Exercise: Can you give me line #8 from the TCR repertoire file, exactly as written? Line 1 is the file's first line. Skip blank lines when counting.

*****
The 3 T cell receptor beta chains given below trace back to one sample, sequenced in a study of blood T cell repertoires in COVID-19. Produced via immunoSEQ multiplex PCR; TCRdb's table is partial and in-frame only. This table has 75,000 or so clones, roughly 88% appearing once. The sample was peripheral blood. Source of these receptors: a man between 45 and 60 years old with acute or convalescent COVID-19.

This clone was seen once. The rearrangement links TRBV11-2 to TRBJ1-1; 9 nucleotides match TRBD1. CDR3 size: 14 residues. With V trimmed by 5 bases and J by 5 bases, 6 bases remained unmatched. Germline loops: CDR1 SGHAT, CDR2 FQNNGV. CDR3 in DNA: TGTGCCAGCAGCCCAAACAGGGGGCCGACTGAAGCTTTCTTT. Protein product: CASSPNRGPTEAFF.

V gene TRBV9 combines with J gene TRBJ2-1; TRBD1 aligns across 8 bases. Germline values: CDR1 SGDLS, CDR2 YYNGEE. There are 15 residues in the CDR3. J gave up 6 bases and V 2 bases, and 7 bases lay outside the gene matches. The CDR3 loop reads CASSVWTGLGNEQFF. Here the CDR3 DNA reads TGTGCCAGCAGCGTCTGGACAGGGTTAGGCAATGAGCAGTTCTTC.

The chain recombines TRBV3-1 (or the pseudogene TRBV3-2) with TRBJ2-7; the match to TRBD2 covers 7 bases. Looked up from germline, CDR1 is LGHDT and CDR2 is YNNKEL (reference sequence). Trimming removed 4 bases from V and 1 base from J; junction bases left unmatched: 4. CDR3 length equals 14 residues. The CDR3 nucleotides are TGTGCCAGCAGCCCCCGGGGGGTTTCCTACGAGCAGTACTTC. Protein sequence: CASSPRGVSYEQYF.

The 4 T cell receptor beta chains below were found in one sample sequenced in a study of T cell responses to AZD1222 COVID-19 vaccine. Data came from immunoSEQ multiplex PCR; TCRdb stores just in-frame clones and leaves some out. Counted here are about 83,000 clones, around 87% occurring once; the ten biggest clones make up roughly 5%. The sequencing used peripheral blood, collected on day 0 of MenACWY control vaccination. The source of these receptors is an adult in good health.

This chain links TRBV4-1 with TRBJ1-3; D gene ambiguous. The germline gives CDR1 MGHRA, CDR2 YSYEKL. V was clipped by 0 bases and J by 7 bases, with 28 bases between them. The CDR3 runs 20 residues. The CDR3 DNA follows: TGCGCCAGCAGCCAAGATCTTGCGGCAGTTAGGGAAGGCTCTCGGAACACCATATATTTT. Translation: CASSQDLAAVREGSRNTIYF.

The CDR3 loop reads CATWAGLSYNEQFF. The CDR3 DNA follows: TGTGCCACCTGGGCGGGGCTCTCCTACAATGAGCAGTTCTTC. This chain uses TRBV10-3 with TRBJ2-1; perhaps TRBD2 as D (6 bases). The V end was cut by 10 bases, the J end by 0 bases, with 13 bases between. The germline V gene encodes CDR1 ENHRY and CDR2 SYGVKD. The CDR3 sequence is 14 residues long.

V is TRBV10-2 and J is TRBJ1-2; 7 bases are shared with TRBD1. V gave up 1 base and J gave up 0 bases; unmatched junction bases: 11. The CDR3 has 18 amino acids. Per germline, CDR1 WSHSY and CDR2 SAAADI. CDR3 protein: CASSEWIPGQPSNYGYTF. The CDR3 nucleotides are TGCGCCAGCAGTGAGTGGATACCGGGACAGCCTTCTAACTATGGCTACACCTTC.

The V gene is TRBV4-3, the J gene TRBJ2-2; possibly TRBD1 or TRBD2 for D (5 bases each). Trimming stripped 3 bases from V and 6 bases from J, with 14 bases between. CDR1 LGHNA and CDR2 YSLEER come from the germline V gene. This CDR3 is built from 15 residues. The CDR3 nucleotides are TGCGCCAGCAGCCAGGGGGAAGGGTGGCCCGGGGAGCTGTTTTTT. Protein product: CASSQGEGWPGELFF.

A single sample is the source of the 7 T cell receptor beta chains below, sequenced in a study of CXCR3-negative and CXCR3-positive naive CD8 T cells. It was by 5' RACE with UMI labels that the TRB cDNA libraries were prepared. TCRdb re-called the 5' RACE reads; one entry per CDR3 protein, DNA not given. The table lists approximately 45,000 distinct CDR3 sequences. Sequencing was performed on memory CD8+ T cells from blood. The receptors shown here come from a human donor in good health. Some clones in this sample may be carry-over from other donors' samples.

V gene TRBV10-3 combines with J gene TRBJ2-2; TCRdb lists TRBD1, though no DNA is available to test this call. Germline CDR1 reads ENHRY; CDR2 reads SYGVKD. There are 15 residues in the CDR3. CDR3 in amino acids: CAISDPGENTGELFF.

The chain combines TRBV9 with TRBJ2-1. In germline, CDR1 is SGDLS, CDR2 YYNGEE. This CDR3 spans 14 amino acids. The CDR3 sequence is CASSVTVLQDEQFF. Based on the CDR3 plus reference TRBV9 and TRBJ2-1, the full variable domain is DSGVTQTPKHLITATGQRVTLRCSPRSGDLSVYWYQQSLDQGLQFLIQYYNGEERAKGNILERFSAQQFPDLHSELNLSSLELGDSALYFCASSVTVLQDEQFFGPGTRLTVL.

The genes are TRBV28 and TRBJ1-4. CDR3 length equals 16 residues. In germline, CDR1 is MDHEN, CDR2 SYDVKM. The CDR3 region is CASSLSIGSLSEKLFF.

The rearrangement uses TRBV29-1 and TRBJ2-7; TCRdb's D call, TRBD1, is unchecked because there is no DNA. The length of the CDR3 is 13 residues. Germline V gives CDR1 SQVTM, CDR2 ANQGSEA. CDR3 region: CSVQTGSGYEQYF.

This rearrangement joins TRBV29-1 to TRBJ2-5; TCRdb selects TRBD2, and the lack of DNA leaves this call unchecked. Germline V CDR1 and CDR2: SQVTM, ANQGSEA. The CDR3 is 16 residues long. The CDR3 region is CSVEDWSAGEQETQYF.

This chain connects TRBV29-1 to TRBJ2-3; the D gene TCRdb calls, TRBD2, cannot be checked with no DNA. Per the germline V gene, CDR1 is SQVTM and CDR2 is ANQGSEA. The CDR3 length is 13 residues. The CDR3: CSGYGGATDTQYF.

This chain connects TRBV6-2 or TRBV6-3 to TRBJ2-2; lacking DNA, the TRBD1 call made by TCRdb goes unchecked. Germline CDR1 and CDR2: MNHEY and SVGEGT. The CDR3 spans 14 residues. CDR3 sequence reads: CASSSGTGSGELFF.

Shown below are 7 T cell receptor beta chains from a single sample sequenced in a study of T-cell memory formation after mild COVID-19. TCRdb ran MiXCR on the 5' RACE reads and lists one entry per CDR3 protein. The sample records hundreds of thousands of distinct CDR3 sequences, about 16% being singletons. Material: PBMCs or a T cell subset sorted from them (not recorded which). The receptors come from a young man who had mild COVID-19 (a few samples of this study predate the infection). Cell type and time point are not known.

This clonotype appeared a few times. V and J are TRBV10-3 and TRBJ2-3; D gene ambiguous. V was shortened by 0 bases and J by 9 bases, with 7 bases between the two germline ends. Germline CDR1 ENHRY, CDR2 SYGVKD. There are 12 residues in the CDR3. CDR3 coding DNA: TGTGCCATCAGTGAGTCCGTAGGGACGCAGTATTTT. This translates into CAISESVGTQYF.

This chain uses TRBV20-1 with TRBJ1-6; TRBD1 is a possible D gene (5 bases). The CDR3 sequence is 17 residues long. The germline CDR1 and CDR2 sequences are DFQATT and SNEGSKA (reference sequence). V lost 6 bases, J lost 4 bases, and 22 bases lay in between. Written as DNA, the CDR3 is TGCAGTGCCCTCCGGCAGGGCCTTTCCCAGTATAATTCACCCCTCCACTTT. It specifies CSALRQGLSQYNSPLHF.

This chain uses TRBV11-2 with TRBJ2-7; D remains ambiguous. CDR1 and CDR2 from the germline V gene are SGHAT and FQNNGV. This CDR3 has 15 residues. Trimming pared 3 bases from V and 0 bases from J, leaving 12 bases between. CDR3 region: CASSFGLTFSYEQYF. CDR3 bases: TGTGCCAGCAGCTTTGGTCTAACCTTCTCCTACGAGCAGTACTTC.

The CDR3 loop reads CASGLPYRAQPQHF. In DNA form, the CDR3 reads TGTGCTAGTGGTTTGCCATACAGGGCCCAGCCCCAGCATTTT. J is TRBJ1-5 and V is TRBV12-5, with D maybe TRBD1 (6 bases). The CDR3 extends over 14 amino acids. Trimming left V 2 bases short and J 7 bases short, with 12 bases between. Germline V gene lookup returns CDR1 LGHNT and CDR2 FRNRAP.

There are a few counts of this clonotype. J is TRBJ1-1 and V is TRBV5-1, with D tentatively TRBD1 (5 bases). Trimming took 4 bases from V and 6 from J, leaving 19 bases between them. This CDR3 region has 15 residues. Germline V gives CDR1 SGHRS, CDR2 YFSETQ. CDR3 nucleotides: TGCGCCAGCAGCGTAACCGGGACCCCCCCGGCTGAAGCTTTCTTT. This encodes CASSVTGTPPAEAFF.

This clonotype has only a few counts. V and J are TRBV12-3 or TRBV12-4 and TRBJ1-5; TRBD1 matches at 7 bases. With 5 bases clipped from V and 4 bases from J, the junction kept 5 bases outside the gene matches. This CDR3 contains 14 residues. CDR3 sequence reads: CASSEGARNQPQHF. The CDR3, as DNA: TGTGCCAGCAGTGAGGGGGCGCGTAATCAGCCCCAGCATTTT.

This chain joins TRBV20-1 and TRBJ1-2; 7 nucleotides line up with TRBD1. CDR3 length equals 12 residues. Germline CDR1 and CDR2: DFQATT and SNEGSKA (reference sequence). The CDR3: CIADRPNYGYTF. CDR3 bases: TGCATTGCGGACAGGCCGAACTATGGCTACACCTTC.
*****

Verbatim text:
V is TRBV10-2 and J is TRBJ1-2; 7 bases are shared with TRBD1. V gave up 1 base and J gave up 0 bases; unmatched junction bases: 11. The CDR3 has 18 amino acids. Per germline, CDR1 WSHSY and CDR2 SAAADI. CDR3 protein: CASSEWIPGQPSNYGYTF. The CDR3 nucleotides are TGCGCCAGCAGTGAGTGGATACCGGGACAGCCTTCTAACTATGGCTACACCTTC.